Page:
This minimal growth may have affected some of the State of Illinois’ revenue lines in FY24 through April 2024. A key element of the State’s revenues and spending budget, revenues from the taxes imposed upon corporations earning profits in Illinois, dropped 11.4% during this ten-month period. This corporate income tax revenue trend worsened in April 2024, with the key revenue line dropping 19.7% during the thirty-day period. For the first ten months of FY24, the corporate income tax revenue year-over-year shortfall was $679 million. This represents money Illinois does not have to meet State spending commitments that have already been made.

The shortfall in corporate income tax revenues has been, up until now, more than made up for with stronger income from personal income taxes, which are up 8.4% during the ten-month period. Net new personal income receipts in April 2024 added $744 million to State revenue coffers during the thirty-day period. However, the possibility that Illinois paychecks and personal income tax payments (including withheld payments) are a lagging indicator are elements that should flash another warning sign to Illinois lawmakers as they finalize a budget document for FY25. Any negative trends that are beginning to show up in April 2024 are likely to burst out in full force during the new fiscal year that will begin on July 1, 2024.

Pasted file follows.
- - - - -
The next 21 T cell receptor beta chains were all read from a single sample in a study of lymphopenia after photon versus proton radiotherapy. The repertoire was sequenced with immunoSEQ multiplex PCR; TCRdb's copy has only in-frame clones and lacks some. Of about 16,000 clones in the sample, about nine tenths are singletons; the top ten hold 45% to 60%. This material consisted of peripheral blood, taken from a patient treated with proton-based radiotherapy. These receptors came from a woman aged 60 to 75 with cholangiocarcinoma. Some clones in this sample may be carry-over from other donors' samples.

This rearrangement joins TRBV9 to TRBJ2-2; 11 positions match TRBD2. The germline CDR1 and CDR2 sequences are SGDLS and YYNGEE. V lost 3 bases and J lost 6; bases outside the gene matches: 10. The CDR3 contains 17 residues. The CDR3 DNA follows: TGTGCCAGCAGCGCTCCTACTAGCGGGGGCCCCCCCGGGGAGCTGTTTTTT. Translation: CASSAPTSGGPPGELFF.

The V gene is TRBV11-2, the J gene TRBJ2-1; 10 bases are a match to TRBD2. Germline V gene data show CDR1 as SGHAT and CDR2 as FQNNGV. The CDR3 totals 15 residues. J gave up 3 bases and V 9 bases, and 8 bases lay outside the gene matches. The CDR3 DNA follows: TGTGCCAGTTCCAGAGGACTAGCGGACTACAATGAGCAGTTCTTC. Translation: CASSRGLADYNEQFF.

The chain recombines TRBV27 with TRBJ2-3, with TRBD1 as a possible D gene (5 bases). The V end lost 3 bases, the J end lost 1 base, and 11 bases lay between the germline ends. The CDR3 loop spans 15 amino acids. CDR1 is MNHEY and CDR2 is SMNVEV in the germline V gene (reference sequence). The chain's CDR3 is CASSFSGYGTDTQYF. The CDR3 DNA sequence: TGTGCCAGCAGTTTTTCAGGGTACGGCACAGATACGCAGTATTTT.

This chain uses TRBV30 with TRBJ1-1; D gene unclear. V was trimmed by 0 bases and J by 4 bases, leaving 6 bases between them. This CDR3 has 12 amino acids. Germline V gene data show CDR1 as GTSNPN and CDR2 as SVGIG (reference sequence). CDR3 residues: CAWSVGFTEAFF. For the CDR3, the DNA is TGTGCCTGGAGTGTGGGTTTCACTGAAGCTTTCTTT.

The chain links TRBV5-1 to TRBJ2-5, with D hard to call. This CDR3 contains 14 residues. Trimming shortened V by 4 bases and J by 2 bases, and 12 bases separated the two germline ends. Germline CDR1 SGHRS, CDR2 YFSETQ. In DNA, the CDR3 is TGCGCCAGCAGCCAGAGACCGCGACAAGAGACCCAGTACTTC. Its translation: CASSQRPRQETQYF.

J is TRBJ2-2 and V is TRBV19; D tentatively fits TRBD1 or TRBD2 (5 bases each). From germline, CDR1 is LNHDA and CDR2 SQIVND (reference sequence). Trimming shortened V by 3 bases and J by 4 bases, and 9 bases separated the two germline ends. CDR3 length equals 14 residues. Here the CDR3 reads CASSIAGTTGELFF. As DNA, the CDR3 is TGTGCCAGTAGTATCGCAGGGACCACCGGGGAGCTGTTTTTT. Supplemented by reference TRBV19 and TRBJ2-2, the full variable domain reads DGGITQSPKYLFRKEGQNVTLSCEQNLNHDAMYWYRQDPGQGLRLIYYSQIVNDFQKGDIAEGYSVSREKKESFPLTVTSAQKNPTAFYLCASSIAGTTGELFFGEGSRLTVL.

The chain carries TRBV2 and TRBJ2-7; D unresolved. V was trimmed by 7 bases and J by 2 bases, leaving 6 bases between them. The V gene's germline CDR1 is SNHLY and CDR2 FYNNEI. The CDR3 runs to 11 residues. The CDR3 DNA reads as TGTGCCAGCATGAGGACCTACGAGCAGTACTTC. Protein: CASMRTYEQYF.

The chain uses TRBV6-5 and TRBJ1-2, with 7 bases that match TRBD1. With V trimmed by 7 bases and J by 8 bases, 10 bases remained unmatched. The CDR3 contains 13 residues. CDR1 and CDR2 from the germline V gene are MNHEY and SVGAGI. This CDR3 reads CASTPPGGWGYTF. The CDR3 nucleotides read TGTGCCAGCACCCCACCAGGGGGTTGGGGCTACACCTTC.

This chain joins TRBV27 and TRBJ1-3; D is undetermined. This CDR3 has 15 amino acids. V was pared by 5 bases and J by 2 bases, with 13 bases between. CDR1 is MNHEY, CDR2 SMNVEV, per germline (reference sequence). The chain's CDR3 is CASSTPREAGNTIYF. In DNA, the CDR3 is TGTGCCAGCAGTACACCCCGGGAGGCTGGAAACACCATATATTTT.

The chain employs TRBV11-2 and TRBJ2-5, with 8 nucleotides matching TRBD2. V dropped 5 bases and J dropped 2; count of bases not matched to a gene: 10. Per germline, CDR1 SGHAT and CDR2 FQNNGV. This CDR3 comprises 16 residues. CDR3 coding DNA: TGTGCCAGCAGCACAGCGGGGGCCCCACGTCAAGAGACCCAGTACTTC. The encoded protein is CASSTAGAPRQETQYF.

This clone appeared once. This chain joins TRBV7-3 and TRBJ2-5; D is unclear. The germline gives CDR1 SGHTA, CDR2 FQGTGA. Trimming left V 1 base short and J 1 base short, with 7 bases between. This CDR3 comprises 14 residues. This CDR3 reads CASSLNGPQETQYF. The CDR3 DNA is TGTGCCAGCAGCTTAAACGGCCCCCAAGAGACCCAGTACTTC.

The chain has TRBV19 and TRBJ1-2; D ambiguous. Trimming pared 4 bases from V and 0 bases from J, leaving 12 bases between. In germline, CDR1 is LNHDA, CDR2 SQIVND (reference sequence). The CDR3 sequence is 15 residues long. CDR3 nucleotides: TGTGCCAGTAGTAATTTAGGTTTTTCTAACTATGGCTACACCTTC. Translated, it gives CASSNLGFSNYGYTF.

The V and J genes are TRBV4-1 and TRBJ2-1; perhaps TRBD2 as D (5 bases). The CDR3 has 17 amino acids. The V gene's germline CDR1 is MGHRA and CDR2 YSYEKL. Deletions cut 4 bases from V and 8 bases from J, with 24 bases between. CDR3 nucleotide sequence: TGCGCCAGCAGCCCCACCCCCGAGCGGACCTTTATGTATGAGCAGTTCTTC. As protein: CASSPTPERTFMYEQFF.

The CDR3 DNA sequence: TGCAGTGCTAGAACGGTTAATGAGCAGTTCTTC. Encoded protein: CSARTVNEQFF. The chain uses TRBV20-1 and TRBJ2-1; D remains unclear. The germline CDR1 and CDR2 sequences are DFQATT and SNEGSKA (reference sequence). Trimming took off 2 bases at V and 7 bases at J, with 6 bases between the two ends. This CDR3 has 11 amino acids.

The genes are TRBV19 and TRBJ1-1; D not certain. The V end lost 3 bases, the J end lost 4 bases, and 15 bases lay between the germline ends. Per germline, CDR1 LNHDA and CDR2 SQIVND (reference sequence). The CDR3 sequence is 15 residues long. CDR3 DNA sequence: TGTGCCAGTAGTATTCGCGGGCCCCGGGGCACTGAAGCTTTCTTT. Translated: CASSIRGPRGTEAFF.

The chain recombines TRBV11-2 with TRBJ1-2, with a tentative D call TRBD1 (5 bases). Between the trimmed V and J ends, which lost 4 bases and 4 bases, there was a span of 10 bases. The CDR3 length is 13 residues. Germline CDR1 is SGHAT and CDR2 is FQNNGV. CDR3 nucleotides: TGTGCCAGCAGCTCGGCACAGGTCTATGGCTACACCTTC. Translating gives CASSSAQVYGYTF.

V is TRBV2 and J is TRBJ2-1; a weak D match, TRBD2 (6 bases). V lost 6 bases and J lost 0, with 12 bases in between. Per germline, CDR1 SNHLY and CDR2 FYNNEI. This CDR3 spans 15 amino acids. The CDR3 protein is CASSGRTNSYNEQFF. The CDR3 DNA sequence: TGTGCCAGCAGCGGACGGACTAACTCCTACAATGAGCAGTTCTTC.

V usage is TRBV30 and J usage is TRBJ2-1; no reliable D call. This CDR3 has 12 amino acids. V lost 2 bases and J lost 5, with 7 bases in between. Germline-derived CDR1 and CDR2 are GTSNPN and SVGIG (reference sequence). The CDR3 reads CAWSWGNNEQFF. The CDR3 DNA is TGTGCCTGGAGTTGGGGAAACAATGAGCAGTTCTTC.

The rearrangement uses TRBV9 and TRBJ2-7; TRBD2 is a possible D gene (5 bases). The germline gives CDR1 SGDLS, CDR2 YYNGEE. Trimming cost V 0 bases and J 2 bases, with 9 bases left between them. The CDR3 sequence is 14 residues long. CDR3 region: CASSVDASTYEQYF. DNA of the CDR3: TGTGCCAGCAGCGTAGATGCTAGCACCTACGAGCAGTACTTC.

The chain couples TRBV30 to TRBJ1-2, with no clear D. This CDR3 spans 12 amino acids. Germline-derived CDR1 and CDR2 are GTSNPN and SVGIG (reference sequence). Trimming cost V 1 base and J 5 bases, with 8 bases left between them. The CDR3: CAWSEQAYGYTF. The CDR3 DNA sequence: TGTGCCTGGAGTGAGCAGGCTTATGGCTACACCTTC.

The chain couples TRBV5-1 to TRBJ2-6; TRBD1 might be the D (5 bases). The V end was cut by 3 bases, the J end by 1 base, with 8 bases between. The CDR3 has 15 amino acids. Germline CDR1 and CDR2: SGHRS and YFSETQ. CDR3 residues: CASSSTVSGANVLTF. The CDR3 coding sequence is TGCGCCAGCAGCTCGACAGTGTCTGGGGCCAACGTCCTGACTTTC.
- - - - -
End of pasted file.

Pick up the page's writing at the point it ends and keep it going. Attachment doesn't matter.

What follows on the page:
Rep. Rosenthal Views the Election Omnibus Bill as Failed Democracy


Springfield, IL…Yesterday in the Illinois House of Representatives, we witnessed a bold move from Democrats. SB2412 was introduced on the House floor with absolutely no time for Republicans to analyze the bill’s language and true motive. State Representative Wayne Rosenthal (R-Morrisonville) says this bill was a last-minute ploy to rewrite our election laws. Continue reading…